Can anyone teach God knowledge, the one who judges those that are on high (the exalted ones)?
Who in their right mind would admit that they could teach God anything? Job’s friends would find that idea ridiculous.
So either God does not operate they way you think He does, or you are going to have to clue God in on the things He is missing.
The Book of Job (3) The Failure of the Doctrine of Retribution (21:22–26)

He is also telling them that they do not have to defend God’s governance so vehemently. After all, God is the judge of the exalted inhabitants of heaven.

B. A hypothetical situation

Some die prematurely in a state of ease (23-24).
Job 21:23–24 KJV 1900
23 One dieth in his full strength, Being wholly at ease and quiet. 24 His breasts are full of milk, And his bones are moistened with marrow.
V.24 is better- His buckets are full of milk
Others die prematurely “in bitterness of soul, never having tasted of prosperity” (25).
Job 21:25 KJV 1900
25 And another dieth in the bitterness of his soul, And never eateth with pleasure.
Both go to the grave and are indistinguishable in death.
There is no apparent rationale why one should have been any better off than the other.
So, the doctrine of retribution crumbles under the weight of examples that can be multiplied against it.

C. An Anticipated Rebuttal

Job 21:27 KJV 1900
27 Behold, I know your thoughts, And the devices which ye wrongfully imagine against me.
He seems aware that they are already outlining their answer to him (27).
Job 21:28 KJV 1900
28 For ye say, Where is the house of the prince? And where are the dwelling places of the wicked?
They are going to say to him, “there is no evidence that the wicked prosper, that what you say is true.” (28).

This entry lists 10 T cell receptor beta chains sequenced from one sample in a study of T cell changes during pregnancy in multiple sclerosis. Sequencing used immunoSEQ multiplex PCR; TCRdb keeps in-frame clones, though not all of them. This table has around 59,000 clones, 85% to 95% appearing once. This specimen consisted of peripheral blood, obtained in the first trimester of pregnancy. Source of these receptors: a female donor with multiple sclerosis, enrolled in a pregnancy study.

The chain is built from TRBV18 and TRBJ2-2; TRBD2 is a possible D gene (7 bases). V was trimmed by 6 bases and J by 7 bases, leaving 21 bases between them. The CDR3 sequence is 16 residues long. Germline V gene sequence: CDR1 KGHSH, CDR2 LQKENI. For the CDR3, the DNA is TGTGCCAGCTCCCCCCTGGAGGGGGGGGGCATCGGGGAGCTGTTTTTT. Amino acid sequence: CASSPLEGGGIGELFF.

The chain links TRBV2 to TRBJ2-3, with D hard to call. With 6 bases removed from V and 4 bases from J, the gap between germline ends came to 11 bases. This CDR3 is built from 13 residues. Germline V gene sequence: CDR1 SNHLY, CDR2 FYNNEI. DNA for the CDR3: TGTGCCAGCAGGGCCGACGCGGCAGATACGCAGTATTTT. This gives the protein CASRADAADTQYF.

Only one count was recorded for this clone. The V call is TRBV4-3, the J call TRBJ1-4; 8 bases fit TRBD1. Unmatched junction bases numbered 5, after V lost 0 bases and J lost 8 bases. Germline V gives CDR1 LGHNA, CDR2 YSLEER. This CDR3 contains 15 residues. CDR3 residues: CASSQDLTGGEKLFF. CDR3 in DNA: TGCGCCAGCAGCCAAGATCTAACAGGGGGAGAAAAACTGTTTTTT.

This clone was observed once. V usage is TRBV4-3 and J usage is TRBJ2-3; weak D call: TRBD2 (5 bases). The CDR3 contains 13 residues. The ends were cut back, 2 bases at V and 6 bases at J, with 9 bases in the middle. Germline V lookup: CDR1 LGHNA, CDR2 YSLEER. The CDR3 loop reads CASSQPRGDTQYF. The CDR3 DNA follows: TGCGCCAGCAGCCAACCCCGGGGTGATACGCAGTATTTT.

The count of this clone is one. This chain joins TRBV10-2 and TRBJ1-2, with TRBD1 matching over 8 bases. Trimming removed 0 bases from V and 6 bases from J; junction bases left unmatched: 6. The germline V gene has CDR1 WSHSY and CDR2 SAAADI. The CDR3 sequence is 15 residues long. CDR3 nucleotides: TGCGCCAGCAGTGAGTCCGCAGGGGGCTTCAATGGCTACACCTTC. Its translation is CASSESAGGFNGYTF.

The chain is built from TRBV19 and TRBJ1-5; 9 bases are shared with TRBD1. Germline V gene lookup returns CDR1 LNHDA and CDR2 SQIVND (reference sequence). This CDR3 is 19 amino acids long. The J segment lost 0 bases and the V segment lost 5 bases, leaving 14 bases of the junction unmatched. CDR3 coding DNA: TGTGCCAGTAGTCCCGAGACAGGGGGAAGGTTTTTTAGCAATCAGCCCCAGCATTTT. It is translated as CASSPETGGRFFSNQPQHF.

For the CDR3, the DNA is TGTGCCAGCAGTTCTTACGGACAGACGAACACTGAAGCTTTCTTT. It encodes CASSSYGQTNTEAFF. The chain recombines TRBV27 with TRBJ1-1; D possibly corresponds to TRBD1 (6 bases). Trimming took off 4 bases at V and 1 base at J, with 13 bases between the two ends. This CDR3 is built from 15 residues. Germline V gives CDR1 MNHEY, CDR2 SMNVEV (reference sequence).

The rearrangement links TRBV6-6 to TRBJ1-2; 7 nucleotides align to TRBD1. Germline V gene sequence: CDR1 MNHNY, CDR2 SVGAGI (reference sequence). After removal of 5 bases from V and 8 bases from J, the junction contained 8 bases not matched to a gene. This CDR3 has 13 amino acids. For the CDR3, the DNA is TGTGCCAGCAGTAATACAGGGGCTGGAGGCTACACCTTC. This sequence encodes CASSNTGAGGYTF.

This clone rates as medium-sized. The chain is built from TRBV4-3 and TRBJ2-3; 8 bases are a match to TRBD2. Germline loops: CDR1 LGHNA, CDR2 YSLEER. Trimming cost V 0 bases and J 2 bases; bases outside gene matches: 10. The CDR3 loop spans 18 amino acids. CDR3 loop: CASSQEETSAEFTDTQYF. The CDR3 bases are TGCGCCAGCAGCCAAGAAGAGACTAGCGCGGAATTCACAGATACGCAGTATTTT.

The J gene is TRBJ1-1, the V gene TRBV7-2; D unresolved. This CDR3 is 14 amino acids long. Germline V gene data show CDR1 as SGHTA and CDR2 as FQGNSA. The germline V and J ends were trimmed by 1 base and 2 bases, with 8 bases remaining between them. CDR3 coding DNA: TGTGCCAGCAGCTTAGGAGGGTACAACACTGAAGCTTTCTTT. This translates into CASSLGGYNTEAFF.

Job 21:29 KJV 1900
29 Have ye not asked them that go by the way? And do ye not know their tokens,
But their experience is too narrow to draw this conclusion (29).
(1) More well-traveled people would confirm what Job says.
(2) “Previously Eliphaz had rejected the idea that strangers could give any information to the truly wise (15:18-19), but Job is renouncing such a position as myopic thinking intended to protect his theology from being challenged by any evidence to the contrary” (Hartley, 321).
Job’s conclusion:
Job 21:30 KJV 1900
30 That the wicked is reserved to the day of destruction? They shall be brought forth to the day of wrath.
The word “reserved” has a wide range of meanings, and given the context of what Job is saying it seems better to understand it as “to be spared”. So Job is saying go ask people that are well traveled and have seen more of the world than you have. They will tell you, that the wicked man is spared from the day of destruction.
The phrase “brought forth” has the idea that the wicked will be delivered or rescued from the day of wrath.
So Job concludes that sometimes evil people get away with evil (30).
Job 21:31 KJV 1900
31 Who shall declare his way to his face? And who shall repay him what he hath done?